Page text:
compelled to do so it is said rabbits
can swim as well as dogs Philadel
phia North American
A Bright Bird
The cuckoo is as likely to steal its
nest as to make it but this fact does
not take from the point of the follow
ing pun quoted from Short Stories
A young Englishman being asked at
dinner whether he would have some
birds nest pudding said turning to
his hostess Ah yes Birds nest him asked some one
ding and what kind of a bird may
have made it
Oh it was the cook who made it
was her prompt reply
Not Always
Remember my boy said Uncle
James as he gave Bobby a coin that
if you take care of the pennies the
shillings will take care of themselves
Bobby looked a trifle dubious
I do take care of the pennies he
replied but as soon as they get to be
shillings pa takes care of em Lon
don Tit Bits
Tonsorial Artistry
Customer facetiously Do you sup
pose you can cut my hair without mak
ing me look like an idiot Barber d
fidently It will be a pretty difficult
thing to do but I will try LIppincotts
etables and the guest asked for a
second helping
Sir snapped Swift pointing to
Faulkners plate first finish what you
have upon your plate
What sir Eat the stalks asked
the astonished publisher
Aye sir Eat the stalks or youll
have no more King William always
ate his stalks added the dean in his
most imperious manner
Whereupon the meek Faulkner yield
ing to the deans will ate the stalks
most submissively
Shortly after tho deans death Faulk
ner was relating the incident as an il
lustration of Swifts insoleace
And you were silly enough to obey
Yes replied Faulkner and let me
add sir that if you had dined with
Dean Swift you would have eaten
your stalks too
John Hunter the famous English sur
geon was a man of great eccentricity
and of most bearish manners His
wife a witty and beautiful woman
was the friend of many distinguished
persons of the time the eighteenth cen
turyher intimate friend being Mme
dArblay The two were the moving
spirits of a sprightly salon But Hun
ter whose mind was set on science to
the exclusion of all else gave scant ap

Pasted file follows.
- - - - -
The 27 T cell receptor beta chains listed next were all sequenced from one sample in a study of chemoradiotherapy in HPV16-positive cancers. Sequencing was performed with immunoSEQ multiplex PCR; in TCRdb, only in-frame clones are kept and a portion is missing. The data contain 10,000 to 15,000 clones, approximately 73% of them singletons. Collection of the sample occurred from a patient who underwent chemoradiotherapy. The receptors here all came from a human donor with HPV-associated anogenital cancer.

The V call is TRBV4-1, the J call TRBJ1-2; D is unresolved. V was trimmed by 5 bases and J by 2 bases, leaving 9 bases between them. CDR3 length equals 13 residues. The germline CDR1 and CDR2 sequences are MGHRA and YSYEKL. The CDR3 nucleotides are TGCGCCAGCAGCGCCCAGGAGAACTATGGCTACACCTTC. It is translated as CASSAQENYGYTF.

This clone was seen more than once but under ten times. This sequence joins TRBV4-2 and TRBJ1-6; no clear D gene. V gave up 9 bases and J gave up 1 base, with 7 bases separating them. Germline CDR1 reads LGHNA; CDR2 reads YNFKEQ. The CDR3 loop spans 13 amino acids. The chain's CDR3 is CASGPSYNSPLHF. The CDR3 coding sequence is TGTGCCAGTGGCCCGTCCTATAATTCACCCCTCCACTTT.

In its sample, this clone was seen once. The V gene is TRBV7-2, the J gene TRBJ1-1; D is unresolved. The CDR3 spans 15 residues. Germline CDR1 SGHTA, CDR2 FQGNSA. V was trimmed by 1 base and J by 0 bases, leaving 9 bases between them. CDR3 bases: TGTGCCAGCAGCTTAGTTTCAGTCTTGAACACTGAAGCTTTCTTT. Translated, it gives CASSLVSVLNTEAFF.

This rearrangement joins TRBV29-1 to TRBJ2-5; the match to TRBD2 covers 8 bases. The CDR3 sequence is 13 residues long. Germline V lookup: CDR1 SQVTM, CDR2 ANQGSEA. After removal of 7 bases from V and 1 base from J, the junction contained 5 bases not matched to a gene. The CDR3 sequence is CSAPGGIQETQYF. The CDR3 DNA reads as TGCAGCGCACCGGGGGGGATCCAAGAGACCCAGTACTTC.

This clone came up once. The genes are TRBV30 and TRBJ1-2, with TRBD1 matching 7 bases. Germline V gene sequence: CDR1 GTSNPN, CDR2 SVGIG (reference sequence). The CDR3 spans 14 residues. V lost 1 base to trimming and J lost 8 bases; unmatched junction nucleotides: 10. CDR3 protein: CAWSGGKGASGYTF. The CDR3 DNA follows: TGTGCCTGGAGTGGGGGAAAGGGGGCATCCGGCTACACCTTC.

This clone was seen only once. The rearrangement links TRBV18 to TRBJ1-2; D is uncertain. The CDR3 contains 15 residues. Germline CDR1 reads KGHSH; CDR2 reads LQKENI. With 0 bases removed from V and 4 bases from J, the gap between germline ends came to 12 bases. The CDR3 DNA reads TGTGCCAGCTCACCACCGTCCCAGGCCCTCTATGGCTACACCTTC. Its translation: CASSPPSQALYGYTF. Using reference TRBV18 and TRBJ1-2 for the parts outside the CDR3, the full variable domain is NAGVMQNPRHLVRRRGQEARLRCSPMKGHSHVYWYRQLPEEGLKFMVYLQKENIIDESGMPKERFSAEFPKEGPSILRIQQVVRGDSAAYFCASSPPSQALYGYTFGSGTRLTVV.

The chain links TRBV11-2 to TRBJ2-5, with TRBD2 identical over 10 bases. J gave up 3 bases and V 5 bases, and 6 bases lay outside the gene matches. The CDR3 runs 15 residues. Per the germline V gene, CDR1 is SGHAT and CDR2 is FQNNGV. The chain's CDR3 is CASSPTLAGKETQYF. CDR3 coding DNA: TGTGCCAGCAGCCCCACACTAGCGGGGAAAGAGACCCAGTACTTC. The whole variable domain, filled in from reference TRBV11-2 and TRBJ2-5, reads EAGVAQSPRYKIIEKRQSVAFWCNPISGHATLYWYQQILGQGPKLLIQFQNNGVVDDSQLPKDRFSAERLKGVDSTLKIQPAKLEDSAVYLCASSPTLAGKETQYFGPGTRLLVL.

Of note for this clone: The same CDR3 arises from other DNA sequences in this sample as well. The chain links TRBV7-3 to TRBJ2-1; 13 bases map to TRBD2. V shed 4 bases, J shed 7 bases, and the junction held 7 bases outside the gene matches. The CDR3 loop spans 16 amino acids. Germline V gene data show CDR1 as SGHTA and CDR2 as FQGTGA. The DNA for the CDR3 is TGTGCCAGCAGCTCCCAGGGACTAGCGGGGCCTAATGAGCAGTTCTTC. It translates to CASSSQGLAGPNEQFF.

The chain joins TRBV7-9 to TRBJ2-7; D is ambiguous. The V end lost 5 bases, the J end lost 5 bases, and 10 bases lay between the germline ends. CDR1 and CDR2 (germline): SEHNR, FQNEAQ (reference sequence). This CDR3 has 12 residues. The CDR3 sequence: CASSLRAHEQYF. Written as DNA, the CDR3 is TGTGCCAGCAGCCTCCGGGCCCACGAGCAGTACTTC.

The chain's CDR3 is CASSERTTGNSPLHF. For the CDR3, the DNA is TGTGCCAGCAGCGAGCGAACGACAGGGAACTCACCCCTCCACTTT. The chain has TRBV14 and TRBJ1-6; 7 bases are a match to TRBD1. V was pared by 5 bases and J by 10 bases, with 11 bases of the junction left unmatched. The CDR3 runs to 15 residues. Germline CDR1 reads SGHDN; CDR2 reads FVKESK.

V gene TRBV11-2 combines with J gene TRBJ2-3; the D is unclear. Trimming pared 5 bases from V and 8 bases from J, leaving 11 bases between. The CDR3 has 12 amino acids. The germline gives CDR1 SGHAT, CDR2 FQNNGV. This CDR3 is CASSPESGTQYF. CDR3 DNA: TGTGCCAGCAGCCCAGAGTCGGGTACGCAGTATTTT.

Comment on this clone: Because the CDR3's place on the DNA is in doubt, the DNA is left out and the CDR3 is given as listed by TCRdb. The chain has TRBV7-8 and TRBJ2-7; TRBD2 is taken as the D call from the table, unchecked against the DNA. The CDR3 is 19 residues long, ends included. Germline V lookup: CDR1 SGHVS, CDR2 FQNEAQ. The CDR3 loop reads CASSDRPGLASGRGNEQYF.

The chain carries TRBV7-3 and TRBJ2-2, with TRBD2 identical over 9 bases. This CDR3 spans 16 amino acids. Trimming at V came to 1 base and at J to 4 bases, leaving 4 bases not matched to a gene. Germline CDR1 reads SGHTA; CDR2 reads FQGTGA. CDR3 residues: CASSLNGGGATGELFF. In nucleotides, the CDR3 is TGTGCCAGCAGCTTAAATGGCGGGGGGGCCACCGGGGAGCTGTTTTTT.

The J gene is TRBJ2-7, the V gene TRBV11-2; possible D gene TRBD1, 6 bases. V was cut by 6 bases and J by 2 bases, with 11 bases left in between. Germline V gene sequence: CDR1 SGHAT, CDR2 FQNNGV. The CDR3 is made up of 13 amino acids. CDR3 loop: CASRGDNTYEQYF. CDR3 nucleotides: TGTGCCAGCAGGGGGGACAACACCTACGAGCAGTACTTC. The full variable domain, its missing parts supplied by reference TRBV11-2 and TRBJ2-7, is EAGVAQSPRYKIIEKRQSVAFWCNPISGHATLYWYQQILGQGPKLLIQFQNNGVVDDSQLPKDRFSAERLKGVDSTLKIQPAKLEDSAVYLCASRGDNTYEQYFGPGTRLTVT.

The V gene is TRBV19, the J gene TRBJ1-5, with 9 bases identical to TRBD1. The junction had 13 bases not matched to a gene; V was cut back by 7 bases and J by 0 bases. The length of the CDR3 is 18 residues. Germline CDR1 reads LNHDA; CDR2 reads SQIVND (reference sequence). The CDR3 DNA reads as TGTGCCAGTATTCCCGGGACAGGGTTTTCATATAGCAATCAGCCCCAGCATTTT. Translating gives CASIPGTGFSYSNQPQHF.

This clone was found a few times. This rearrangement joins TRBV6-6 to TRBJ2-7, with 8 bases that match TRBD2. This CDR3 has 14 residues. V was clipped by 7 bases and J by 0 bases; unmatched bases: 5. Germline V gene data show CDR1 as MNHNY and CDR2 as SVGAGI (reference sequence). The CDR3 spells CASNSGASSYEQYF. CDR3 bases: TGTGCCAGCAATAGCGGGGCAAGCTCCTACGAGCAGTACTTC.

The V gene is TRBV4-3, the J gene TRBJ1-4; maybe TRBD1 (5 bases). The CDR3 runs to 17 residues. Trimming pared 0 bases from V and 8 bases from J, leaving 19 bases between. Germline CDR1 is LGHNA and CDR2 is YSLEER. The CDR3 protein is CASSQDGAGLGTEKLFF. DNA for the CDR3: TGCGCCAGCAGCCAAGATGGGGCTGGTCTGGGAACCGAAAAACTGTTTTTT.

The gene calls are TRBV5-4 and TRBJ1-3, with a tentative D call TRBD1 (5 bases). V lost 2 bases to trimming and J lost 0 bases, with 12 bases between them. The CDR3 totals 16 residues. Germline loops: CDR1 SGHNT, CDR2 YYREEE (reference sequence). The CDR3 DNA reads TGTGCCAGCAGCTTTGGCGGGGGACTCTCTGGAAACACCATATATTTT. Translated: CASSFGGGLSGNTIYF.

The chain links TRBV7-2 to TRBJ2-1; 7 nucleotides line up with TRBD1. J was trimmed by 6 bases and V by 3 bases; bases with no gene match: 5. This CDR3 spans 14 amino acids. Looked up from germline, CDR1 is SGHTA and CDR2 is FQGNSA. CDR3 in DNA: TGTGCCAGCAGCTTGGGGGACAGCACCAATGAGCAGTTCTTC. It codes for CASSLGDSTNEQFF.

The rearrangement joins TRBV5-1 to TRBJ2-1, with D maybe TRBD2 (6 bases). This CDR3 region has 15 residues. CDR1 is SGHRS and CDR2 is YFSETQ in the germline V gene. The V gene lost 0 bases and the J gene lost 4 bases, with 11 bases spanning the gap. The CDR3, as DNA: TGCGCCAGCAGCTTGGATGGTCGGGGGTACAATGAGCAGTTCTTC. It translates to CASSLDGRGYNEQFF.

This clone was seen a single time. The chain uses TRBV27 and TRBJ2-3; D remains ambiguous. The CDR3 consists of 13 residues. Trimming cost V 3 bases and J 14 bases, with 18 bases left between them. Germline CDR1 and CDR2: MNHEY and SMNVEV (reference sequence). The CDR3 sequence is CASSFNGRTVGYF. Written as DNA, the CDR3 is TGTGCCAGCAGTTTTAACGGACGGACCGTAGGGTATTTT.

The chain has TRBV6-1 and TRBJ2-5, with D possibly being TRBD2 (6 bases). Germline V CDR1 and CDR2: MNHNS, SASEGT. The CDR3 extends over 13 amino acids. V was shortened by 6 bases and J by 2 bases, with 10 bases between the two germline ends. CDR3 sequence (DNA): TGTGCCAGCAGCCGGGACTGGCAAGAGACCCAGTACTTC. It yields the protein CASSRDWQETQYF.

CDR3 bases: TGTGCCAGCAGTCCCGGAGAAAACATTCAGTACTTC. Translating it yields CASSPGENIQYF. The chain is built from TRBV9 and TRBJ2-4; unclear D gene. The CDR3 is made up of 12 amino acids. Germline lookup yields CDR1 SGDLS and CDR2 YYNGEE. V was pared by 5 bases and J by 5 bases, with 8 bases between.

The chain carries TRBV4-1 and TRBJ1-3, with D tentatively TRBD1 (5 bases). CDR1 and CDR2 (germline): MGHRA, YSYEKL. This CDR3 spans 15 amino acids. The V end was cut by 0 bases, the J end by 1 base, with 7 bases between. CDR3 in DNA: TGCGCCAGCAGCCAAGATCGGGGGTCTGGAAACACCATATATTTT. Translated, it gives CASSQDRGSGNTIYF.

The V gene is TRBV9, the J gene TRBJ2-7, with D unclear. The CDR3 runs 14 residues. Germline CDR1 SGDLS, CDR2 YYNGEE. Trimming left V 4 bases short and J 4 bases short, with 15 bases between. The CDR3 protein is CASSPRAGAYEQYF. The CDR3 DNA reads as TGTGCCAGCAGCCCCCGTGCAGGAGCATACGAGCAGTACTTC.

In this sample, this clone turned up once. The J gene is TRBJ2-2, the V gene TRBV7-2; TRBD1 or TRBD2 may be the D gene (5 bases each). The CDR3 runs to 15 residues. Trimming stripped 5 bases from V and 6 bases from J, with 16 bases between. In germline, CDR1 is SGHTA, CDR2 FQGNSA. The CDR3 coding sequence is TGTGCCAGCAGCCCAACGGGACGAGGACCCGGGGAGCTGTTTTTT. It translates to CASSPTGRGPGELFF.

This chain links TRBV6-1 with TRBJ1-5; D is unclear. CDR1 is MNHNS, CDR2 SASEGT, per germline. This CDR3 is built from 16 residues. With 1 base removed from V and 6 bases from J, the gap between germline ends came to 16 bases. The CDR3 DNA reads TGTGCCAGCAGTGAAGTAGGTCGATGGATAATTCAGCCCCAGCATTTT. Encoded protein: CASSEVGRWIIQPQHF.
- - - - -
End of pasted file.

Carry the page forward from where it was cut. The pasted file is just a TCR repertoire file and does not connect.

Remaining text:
proval to his wifes pursuits
On returning home late one evening
he unexpectedly found his drawing
room filled with musical professors
connoisseurs and others whom Mrs
Hunter had assembled Hunter was
greatly irritated by the presence of
these guests Walking straight into
the center of the room he addressed
the astonished company in this strain
I knew nothing of the purpose to
hold such a kick up I should have
been informed of it beforehand but as
I am now returned home to study I
hope the present company will at once
Which the present company at once
proceeded to do
Handel the musician possessed a
great natural wit which was frequent
ly spiced by his rather caustic refer
ences to the merits of his fellow musi
When The Messiah was being per
formed in Dublin Dubourg led the
band and one evening had a finale to
make ad libitum Following the fash
ion the violinist took his cadenza
through various keys and continued
the Improvisation until the uneasy
Handel began to wonder when he
would really come to the shake that
was to terminate the part and bring In
the other Instruments Eventually
I bourg finished the cadenza with a
grand flourish whereupon Handel to
the great distress of the leader put his
hands to his mouth and shouted across
the hall
Velcome home velcome home Mr
On one occasion a perturbed singer
had some warm words with Handel
who had been making some sarcastic
references to his ability and wound up
by threatening to jump on the harpsi
chord that Handel played
Let me know when you vill do dat
retorted Handel und I vill advertise
it for I am sure more peoples vill come
to see you jump than to hear you
It has been said that the frankness
of another noted musician Hans von
Bulow almost equaled that of Handel
Bulow was accustomed at one time
to meet a large class twice a year in
Germany at which many members
were listeners while those who wished
to play might send in their names to
him Sometimes Bulow chose those
whom he preferred and sent out for
them while the rest waited In terror
for their turn to come This nervous
ness of anticipation was not without
An awkward English girl one day
went to the piano and frightened al